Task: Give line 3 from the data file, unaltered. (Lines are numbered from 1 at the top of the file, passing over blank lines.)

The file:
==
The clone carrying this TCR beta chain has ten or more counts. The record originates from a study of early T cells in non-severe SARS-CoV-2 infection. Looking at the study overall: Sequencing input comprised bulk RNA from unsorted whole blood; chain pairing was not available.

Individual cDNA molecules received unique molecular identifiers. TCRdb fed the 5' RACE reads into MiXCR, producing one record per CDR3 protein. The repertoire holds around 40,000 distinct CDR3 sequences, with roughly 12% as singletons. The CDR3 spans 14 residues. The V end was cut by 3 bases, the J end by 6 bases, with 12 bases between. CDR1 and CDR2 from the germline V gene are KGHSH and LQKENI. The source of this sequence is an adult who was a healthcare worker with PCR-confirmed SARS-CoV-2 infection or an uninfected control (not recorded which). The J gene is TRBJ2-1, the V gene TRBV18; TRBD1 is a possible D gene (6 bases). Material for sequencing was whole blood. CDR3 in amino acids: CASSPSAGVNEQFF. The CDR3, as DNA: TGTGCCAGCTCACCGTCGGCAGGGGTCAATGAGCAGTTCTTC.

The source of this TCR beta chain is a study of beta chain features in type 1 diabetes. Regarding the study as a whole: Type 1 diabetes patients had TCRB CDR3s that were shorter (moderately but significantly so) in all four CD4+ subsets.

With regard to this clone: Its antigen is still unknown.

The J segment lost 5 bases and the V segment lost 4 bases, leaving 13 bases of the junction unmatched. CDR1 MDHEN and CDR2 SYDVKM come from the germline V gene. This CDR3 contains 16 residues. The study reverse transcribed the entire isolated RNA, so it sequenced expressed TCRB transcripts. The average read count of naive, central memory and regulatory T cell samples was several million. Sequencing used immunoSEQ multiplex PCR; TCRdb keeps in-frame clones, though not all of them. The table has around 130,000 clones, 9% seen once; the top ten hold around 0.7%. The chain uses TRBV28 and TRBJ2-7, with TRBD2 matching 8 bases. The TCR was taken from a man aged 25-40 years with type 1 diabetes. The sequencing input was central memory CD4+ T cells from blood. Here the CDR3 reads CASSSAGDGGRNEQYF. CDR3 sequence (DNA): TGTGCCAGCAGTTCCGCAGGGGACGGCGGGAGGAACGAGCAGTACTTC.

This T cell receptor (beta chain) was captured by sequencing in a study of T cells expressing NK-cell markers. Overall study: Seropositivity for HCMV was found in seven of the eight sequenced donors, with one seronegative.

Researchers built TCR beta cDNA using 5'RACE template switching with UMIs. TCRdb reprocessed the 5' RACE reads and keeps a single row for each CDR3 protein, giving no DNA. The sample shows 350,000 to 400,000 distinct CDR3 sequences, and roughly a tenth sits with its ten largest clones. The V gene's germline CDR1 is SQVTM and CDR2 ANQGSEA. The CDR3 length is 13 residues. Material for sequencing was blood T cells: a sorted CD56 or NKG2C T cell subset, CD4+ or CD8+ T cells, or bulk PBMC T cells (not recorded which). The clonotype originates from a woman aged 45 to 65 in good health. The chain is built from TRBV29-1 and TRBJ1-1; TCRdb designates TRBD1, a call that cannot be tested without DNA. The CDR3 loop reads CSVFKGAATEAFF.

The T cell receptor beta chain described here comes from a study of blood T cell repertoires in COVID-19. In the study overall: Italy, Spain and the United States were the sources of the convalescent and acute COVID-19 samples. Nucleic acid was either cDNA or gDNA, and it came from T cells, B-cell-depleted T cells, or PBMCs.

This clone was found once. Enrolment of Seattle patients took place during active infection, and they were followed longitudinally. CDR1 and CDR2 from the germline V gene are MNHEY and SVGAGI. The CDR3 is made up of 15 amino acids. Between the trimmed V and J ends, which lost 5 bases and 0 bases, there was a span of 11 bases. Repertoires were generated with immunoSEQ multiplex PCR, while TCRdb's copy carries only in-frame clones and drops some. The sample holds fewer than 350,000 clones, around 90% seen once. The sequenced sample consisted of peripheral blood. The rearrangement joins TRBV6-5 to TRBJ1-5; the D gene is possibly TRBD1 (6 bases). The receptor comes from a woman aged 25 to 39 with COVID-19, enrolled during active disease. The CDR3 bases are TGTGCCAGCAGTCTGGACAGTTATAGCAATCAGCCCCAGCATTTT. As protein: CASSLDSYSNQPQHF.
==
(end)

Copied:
The source of this TCR beta chain is a study of beta chain features in type 1 diabetes. Regarding the study as a whole: Type 1 diabetes patients had TCRB CDR3s that were shorter (moderately but significantly so) in all four CD4+ subsets.